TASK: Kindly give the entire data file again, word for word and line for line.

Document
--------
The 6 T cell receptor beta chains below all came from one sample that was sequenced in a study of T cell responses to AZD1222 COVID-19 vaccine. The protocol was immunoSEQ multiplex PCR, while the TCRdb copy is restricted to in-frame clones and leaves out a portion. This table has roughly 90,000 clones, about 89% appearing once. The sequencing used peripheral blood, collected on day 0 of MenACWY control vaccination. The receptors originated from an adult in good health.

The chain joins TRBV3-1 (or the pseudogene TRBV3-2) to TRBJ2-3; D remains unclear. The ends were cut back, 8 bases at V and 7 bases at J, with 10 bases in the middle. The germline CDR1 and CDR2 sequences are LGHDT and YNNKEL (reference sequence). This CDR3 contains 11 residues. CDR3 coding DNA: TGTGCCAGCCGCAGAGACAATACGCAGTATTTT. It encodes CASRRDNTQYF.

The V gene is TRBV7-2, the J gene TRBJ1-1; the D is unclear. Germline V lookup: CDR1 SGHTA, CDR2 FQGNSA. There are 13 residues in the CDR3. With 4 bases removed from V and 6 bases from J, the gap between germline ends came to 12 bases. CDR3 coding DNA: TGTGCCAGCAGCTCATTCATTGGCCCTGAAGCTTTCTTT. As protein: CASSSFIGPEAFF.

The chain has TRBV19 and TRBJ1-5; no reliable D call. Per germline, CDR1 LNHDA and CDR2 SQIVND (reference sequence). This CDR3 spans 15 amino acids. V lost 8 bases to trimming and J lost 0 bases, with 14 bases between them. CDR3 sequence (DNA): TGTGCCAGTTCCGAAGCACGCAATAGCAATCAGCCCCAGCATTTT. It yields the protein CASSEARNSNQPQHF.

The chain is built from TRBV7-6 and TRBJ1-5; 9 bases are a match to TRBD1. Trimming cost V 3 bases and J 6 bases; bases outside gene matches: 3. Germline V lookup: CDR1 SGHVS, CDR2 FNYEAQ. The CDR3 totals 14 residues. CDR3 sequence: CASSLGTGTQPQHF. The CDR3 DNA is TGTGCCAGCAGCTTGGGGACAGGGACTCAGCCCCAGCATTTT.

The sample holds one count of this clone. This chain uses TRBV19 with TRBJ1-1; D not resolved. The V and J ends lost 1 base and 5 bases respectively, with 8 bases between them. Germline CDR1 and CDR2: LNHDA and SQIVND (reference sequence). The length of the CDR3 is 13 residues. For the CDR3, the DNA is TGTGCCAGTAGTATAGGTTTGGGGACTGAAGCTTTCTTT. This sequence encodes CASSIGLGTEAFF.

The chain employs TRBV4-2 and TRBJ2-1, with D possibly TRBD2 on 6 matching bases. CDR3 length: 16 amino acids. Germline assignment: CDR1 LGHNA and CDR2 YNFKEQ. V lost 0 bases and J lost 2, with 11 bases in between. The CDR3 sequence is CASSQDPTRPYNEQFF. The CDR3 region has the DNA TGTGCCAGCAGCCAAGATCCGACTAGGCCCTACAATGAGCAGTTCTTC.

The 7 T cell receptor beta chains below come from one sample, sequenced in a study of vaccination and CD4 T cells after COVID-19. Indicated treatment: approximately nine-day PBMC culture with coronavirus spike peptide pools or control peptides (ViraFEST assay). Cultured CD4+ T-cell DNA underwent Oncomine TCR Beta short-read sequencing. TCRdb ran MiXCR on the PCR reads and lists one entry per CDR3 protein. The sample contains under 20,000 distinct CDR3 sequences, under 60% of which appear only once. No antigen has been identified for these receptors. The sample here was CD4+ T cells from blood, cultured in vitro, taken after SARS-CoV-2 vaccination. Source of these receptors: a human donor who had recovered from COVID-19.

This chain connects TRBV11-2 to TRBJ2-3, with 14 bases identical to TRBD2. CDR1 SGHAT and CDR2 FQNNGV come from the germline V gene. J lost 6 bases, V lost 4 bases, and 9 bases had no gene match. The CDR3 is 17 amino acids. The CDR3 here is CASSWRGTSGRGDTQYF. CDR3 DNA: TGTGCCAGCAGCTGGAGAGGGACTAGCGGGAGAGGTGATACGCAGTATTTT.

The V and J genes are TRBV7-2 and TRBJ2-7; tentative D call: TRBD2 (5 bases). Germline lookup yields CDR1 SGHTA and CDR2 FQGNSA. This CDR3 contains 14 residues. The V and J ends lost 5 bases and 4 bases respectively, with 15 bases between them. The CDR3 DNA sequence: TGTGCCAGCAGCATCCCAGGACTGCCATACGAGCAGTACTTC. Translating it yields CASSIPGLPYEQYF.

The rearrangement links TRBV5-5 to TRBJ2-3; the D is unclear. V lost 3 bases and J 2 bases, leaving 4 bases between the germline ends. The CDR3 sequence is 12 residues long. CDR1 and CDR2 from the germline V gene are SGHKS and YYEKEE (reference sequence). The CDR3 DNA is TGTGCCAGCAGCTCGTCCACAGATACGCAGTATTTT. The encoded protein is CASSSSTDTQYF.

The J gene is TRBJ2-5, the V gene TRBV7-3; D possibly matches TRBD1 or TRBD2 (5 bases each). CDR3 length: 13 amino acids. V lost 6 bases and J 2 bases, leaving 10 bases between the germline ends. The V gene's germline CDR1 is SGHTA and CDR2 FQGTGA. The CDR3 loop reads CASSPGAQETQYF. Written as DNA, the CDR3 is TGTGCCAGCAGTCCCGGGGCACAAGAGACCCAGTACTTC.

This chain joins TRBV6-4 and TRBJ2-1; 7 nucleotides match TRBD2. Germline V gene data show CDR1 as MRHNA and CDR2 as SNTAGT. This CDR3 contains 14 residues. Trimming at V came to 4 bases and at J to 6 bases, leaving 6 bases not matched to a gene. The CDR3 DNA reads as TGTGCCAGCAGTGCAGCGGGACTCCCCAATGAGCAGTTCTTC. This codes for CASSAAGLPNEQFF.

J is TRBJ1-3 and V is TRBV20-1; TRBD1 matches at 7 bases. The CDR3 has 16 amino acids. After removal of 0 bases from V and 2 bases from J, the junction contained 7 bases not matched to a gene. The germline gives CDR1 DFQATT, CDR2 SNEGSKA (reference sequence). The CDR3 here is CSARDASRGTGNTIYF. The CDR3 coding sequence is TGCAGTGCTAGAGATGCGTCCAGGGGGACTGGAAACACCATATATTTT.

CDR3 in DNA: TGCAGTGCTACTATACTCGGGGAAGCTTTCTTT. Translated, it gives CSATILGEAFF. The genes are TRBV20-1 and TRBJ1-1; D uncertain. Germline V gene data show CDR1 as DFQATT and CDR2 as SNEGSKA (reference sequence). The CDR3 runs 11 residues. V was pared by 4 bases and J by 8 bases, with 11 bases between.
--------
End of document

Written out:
The 6 T cell receptor beta chains below all came from one sample that was sequenced in a study of T cell responses to AZD1222 COVID-19 vaccine. The protocol was immunoSEQ multiplex PCR, while the TCRdb copy is restricted to in-frame clones and leaves out a portion. This table has roughly 90,000 clones, about 89% appearing once. The sequencing used peripheral blood, collected on day 0 of MenACWY control vaccination. The receptors originated from an adult in good health.

The chain joins TRBV3-1 (or the pseudogene TRBV3-2) to TRBJ2-3; D remains unclear. The ends were cut back, 8 bases at V and 7 bases at J, with 10 bases in the middle. The germline CDR1 and CDR2 sequences are LGHDT and YNNKEL (reference sequence). This CDR3 contains 11 residues. CDR3 coding DNA: TGTGCCAGCCGCAGAGACAATACGCAGTATTTT. It encodes CASRRDNTQYF.

The V gene is TRBV7-2, the J gene TRBJ1-1; the D is unclear. Germline V lookup: CDR1 SGHTA, CDR2 FQGNSA. There are 13 residues in the CDR3. With 4 bases removed from V and 6 bases from J, the gap between germline ends came to 12 bases. CDR3 coding DNA: TGTGCCAGCAGCTCATTCATTGGCCCTGAAGCTTTCTTT. As protein: CASSSFIGPEAFF.

The chain has TRBV19 and TRBJ1-5; no reliable D call. Per germline, CDR1 LNHDA and CDR2 SQIVND (reference sequence). This CDR3 spans 15 amino acids. V lost 8 bases to trimming and J lost 0 bases, with 14 bases between them. CDR3 sequence (DNA): TGTGCCAGTTCCGAAGCACGCAATAGCAATCAGCCCCAGCATTTT. It yields the protein CASSEARNSNQPQHF.

The chain is built from TRBV7-6 and TRBJ1-5; 9 bases are a match to TRBD1. Trimming cost V 3 bases and J 6 bases; bases outside gene matches: 3. Germline V lookup: CDR1 SGHVS, CDR2 FNYEAQ. The CDR3 totals 14 residues. CDR3 sequence: CASSLGTGTQPQHF. The CDR3 DNA is TGTGCCAGCAGCTTGGGGACAGGGACTCAGCCCCAGCATTTT.

The sample holds one count of this clone. This chain uses TRBV19 with TRBJ1-1; D not resolved. The V and J ends lost 1 base and 5 bases respectively, with 8 bases between them. Germline CDR1 and CDR2: LNHDA and SQIVND (reference sequence). The length of the CDR3 is 13 residues. For the CDR3, the DNA is TGTGCCAGTAGTATAGGTTTGGGGACTGAAGCTTTCTTT. This sequence encodes CASSIGLGTEAFF.

The chain employs TRBV4-2 and TRBJ2-1, with D possibly TRBD2 on 6 matching bases. CDR3 length: 16 amino acids. Germline assignment: CDR1 LGHNA and CDR2 YNFKEQ. V lost 0 bases and J lost 2, with 11 bases in between. The CDR3 sequence is CASSQDPTRPYNEQFF. The CDR3 region has the DNA TGTGCCAGCAGCCAAGATCCGACTAGGCCCTACAATGAGCAGTTCTTC.

The 7 T cell receptor beta chains below come from one sample, sequenced in a study of vaccination and CD4 T cells after COVID-19. Indicated treatment: approximately nine-day PBMC culture with coronavirus spike peptide pools or control peptides (ViraFEST assay). Cultured CD4+ T-cell DNA underwent Oncomine TCR Beta short-read sequencing. TCRdb ran MiXCR on the PCR reads and lists one entry per CDR3 protein. The sample contains under 20,000 distinct CDR3 sequences, under 60% of which appear only once. No antigen has been identified for these receptors. The sample here was CD4+ T cells from blood, cultured in vitro, taken after SARS-CoV-2 vaccination. Source of these receptors: a human donor who had recovered from COVID-19.

This chain connects TRBV11-2 to TRBJ2-3, with 14 bases identical to TRBD2. CDR1 SGHAT and CDR2 FQNNGV come from the germline V gene. J lost 6 bases, V lost 4 bases, and 9 bases had no gene match. The CDR3 is 17 amino acids. The CDR3 here is CASSWRGTSGRGDTQYF. CDR3 DNA: TGTGCCAGCAGCTGGAGAGGGACTAGCGGGAGAGGTGATACGCAGTATTTT.

The V and J genes are TRBV7-2 and TRBJ2-7; tentative D call: TRBD2 (5 bases). Germline lookup yields CDR1 SGHTA and CDR2 FQGNSA. This CDR3 contains 14 residues. The V and J ends lost 5 bases and 4 bases respectively, with 15 bases between them. The CDR3 DNA sequence: TGTGCCAGCAGCATCCCAGGACTGCCATACGAGCAGTACTTC. Translating it yields CASSIPGLPYEQYF.

The rearrangement links TRBV5-5 to TRBJ2-3; the D is unclear. V lost 3 bases and J 2 bases, leaving 4 bases between the germline ends. The CDR3 sequence is 12 residues long. CDR1 and CDR2 from the germline V gene are SGHKS and YYEKEE (reference sequence). The CDR3 DNA is TGTGCCAGCAGCTCGTCCACAGATACGCAGTATTTT. The encoded protein is CASSSSTDTQYF.

The J gene is TRBJ2-5, the V gene TRBV7-3; D possibly matches TRBD1 or TRBD2 (5 bases each). CDR3 length: 13 amino acids. V lost 6 bases and J 2 bases, leaving 10 bases between the germline ends. The V gene's germline CDR1 is SGHTA and CDR2 FQGTGA. The CDR3 loop reads CASSPGAQETQYF. Written as DNA, the CDR3 is TGTGCCAGCAGTCCCGGGGCACAAGAGACCCAGTACTTC.

This chain joins TRBV6-4 and TRBJ2-1; 7 nucleotides match TRBD2. Germline V gene data show CDR1 as MRHNA and CDR2 as SNTAGT. This CDR3 contains 14 residues. Trimming at V came to 4 bases and at J to 6 bases, leaving 6 bases not matched to a gene. The CDR3 DNA reads as TGTGCCAGCAGTGCAGCGGGACTCCCCAATGAGCAGTTCTTC. This codes for CASSAAGLPNEQFF.

J is TRBJ1-3 and V is TRBV20-1; TRBD1 matches at 7 bases. The CDR3 has 16 amino acids. After removal of 0 bases from V and 2 bases from J, the junction contained 7 bases not matched to a gene. The germline gives CDR1 DFQATT, CDR2 SNEGSKA (reference sequence). The CDR3 here is CSARDASRGTGNTIYF. The CDR3 coding sequence is TGCAGTGCTAGAGATGCGTCCAGGGGGACTGGAAACACCATATATTTT.

CDR3 in DNA: TGCAGTGCTACTATACTCGGGGAAGCTTTCTTT. Translated, it gives CSATILGEAFF. The genes are TRBV20-1 and TRBJ1-1; D uncertain. Germline V gene data show CDR1 as DFQATT and CDR2 as SNEGSKA (reference sequence). The CDR3 runs 11 residues. V was pared by 4 bases and J by 8 bases, with 11 bases between.